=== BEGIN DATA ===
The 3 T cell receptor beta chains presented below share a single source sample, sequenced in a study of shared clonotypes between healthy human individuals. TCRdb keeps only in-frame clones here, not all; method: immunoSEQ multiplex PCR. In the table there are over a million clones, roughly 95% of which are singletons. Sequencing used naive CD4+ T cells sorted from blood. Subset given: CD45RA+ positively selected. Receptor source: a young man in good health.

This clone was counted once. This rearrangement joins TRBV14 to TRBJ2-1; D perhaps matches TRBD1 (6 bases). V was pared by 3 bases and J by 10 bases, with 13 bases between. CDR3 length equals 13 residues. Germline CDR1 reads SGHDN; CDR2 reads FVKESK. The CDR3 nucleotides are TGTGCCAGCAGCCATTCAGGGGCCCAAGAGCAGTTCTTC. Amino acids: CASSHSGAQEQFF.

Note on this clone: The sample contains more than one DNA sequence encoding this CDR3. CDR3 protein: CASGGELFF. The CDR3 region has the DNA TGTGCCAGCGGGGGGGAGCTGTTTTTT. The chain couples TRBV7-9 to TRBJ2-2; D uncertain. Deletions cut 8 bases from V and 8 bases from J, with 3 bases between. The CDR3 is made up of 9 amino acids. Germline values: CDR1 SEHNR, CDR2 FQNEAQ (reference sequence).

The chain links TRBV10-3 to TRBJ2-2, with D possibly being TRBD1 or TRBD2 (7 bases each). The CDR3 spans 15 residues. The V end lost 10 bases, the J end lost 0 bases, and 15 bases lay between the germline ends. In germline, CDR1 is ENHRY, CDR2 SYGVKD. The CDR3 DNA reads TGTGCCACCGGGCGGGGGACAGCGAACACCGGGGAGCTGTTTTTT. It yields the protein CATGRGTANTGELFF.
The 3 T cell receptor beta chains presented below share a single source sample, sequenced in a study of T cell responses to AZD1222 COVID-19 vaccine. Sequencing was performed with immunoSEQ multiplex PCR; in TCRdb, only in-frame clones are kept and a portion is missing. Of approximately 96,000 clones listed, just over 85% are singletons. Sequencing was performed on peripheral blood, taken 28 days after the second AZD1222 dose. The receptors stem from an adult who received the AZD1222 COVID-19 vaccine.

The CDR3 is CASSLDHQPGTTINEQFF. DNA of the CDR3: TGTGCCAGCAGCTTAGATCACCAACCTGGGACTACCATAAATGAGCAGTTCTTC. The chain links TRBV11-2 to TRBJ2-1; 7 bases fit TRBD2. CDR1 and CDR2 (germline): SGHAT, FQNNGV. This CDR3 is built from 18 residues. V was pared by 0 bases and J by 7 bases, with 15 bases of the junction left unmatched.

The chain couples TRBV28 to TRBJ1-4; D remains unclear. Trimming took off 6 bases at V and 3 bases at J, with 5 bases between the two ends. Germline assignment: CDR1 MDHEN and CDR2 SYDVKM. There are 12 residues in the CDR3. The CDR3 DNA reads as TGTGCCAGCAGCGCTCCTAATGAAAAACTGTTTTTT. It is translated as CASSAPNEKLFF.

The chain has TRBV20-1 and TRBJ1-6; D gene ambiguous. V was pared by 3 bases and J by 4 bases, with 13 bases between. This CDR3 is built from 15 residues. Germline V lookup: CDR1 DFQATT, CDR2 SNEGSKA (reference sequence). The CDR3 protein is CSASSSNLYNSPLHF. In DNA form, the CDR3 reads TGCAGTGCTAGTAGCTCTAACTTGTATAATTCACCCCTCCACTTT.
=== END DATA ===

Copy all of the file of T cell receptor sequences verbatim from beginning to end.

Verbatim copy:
The 3 T cell receptor beta chains presented below share a single source sample, sequenced in a study of shared clonotypes between healthy human individuals. TCRdb keeps only in-frame clones here, not all; method: immunoSEQ multiplex PCR. In the table there are over a million clones, roughly 95% of which are singletons. Sequencing used naive CD4+ T cells sorted from blood. Subset given: CD45RA+ positively selected. Receptor source: a young man in good health.

This clone was counted once. This rearrangement joins TRBV14 to TRBJ2-1; D perhaps matches TRBD1 (6 bases). V was pared by 3 bases and J by 10 bases, with 13 bases between. CDR3 length equals 13 residues. Germline CDR1 reads SGHDN; CDR2 reads FVKESK. The CDR3 nucleotides are TGTGCCAGCAGCCATTCAGGGGCCCAAGAGCAGTTCTTC. Amino acids: CASSHSGAQEQFF.

Note on this clone: The sample contains more than one DNA sequence encoding this CDR3. CDR3 protein: CASGGELFF. The CDR3 region has the DNA TGTGCCAGCGGGGGGGAGCTGTTTTTT. The chain couples TRBV7-9 to TRBJ2-2; D uncertain. Deletions cut 8 bases from V and 8 bases from J, with 3 bases between. The CDR3 is made up of 9 amino acids. Germline values: CDR1 SEHNR, CDR2 FQNEAQ (reference sequence).

The chain links TRBV10-3 to TRBJ2-2, with D possibly being TRBD1 or TRBD2 (7 bases each). The CDR3 spans 15 residues. The V end lost 10 bases, the J end lost 0 bases, and 15 bases lay between the germline ends. In germline, CDR1 is ENHRY, CDR2 SYGVKD. The CDR3 DNA reads TGTGCCACCGGGCGGGGGACAGCGAACACCGGGGAGCTGTTTTTT. It yields the protein CATGRGTANTGELFF.
The 3 T cell receptor beta chains presented below share a single source sample, sequenced in a study of T cell responses to AZD1222 COVID-19 vaccine. Sequencing was performed with immunoSEQ multiplex PCR; in TCRdb, only in-frame clones are kept and a portion is missing. Of approximately 96,000 clones listed, just over 85% are singletons. Sequencing was performed on peripheral blood, taken 28 days after the second AZD1222 dose. The receptors stem from an adult who received the AZD1222 COVID-19 vaccine.

The CDR3 is CASSLDHQPGTTINEQFF. DNA of the CDR3: TGTGCCAGCAGCTTAGATCACCAACCTGGGACTACCATAAATGAGCAGTTCTTC. The chain links TRBV11-2 to TRBJ2-1; 7 bases fit TRBD2. CDR1 and CDR2 (germline): SGHAT, FQNNGV. This CDR3 is built from 18 residues. V was pared by 0 bases and J by 7 bases, with 15 bases of the junction left unmatched.

The chain couples TRBV28 to TRBJ1-4; D remains unclear. Trimming took off 6 bases at V and 3 bases at J, with 5 bases between the two ends. Germline assignment: CDR1 MDHEN and CDR2 SYDVKM. There are 12 residues in the CDR3. The CDR3 DNA reads as TGTGCCAGCAGCGCTCCTAATGAAAAACTGTTTTTT. It is translated as CASSAPNEKLFF.

The chain has TRBV20-1 and TRBJ1-6; D gene ambiguous. V was pared by 3 bases and J by 4 bases, with 13 bases between. This CDR3 is built from 15 residues. Germline V lookup: CDR1 DFQATT, CDR2 SNEGSKA (reference sequence). The CDR3 protein is CSASSSNLYNSPLHF. In DNA form, the CDR3 reads TGCAGTGCTAGTAGCTCTAACTTGTATAATTCACCCCTCCACTTT.